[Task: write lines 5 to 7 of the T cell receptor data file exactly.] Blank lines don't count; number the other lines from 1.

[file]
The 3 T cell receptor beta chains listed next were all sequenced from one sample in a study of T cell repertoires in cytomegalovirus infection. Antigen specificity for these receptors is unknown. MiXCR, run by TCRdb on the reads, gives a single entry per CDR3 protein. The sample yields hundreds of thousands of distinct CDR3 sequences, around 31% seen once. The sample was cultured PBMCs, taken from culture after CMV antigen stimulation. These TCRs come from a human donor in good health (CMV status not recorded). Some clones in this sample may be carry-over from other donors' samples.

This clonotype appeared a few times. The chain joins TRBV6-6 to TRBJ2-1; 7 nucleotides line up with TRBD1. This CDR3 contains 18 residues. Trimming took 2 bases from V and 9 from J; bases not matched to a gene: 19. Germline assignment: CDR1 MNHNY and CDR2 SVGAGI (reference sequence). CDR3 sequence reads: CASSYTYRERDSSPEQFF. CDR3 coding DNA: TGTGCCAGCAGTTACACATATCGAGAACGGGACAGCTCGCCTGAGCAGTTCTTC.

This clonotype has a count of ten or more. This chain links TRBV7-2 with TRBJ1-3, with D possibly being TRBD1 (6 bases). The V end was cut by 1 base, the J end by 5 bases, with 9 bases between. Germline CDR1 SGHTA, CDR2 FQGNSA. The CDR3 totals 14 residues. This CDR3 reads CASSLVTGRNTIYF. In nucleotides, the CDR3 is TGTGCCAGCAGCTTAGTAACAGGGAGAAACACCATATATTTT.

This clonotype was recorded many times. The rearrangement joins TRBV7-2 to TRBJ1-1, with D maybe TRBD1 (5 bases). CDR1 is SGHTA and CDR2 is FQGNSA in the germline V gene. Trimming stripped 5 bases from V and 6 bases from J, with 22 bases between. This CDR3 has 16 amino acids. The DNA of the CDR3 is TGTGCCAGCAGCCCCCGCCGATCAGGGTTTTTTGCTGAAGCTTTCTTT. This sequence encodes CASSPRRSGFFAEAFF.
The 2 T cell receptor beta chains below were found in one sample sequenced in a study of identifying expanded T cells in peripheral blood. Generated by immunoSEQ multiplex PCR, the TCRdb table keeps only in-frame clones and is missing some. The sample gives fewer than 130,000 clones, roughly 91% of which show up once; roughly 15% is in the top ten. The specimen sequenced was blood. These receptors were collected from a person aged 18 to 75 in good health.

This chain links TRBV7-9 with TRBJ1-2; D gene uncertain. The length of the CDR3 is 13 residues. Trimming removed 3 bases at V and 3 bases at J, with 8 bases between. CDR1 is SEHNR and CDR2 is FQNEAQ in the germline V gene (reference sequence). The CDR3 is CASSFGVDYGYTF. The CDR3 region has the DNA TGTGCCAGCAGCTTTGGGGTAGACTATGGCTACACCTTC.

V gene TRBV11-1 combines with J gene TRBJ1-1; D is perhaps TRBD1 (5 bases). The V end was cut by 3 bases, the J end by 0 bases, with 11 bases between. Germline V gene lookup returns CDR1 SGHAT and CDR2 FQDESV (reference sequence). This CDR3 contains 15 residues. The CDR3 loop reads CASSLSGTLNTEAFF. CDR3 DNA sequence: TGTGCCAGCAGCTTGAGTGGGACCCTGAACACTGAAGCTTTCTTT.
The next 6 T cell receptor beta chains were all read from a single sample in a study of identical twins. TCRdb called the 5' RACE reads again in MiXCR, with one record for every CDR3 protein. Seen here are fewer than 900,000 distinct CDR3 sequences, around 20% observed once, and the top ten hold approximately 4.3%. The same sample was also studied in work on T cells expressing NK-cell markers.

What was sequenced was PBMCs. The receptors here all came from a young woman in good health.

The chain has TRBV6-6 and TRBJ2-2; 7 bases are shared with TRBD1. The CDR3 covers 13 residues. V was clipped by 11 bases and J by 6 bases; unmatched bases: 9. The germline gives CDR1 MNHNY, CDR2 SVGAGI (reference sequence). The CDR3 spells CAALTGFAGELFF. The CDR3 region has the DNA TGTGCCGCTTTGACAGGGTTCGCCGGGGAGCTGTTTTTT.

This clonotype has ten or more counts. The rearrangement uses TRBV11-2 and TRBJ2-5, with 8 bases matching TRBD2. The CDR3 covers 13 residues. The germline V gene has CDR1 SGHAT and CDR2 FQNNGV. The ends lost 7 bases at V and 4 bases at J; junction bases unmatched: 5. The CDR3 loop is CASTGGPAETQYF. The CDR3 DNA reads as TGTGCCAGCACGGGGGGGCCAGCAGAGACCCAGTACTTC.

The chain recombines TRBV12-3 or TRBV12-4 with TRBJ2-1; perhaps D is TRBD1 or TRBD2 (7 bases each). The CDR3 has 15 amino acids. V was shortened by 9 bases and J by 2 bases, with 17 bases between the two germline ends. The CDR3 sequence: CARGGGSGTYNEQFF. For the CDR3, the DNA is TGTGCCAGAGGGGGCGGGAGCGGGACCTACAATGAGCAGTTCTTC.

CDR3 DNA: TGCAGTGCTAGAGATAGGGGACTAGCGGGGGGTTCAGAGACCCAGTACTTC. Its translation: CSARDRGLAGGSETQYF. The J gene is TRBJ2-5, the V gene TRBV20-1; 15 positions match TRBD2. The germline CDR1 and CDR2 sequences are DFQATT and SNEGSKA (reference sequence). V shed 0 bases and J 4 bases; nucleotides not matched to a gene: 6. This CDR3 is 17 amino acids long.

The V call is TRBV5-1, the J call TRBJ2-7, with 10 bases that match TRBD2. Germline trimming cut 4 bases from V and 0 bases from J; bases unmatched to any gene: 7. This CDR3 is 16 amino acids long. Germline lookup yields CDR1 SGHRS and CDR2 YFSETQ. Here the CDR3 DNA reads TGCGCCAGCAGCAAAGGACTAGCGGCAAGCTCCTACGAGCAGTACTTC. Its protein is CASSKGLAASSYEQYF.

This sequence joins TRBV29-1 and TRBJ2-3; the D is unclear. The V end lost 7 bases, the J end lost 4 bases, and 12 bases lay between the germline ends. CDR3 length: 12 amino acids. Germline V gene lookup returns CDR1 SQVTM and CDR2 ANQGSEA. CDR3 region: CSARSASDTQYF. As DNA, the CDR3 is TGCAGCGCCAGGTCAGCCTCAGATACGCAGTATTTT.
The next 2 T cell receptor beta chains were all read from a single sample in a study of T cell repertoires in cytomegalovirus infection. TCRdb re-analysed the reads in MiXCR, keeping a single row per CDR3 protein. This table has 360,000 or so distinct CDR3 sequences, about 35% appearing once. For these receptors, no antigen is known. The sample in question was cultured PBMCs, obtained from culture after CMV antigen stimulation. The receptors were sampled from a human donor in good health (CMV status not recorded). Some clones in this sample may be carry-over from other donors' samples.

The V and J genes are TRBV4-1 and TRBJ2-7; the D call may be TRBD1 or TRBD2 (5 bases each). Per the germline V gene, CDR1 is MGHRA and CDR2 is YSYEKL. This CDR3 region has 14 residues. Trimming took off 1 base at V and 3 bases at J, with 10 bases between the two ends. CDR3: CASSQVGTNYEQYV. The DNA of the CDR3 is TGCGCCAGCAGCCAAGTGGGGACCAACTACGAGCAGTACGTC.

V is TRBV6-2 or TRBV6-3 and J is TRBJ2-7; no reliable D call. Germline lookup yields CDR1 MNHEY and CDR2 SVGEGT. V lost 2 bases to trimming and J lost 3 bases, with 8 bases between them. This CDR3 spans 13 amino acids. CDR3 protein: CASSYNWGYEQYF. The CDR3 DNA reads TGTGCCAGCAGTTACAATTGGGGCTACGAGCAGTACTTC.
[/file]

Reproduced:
The 2 T cell receptor beta chains below were found in one sample sequenced in a study of identifying expanded T cells in peripheral blood. Generated by immunoSEQ multiplex PCR, the TCRdb table keeps only in-frame clones and is missing some. The sample gives fewer than 130,000 clones, roughly 91% of which show up once; roughly 15% is in the top ten. The specimen sequenced was blood. These receptors were collected from a person aged 18 to 75 in good health.

This chain links TRBV7-9 with TRBJ1-2; D gene uncertain. The length of the CDR3 is 13 residues. Trimming removed 3 bases at V and 3 bases at J, with 8 bases between. CDR1 is SEHNR and CDR2 is FQNEAQ in the germline V gene (reference sequence). The CDR3 is CASSFGVDYGYTF. The CDR3 region has the DNA TGTGCCAGCAGCTTTGGGGTAGACTATGGCTACACCTTC.

V gene TRBV11-1 combines with J gene TRBJ1-1; D is perhaps TRBD1 (5 bases). The V end was cut by 3 bases, the J end by 0 bases, with 11 bases between. Germline V gene lookup returns CDR1 SGHAT and CDR2 FQDESV (reference sequence). This CDR3 contains 15 residues. The CDR3 loop reads CASSLSGTLNTEAFF. CDR3 DNA sequence: TGTGCCAGCAGCTTGAGTGGGACCCTGAACACTGAAGCTTTCTTT.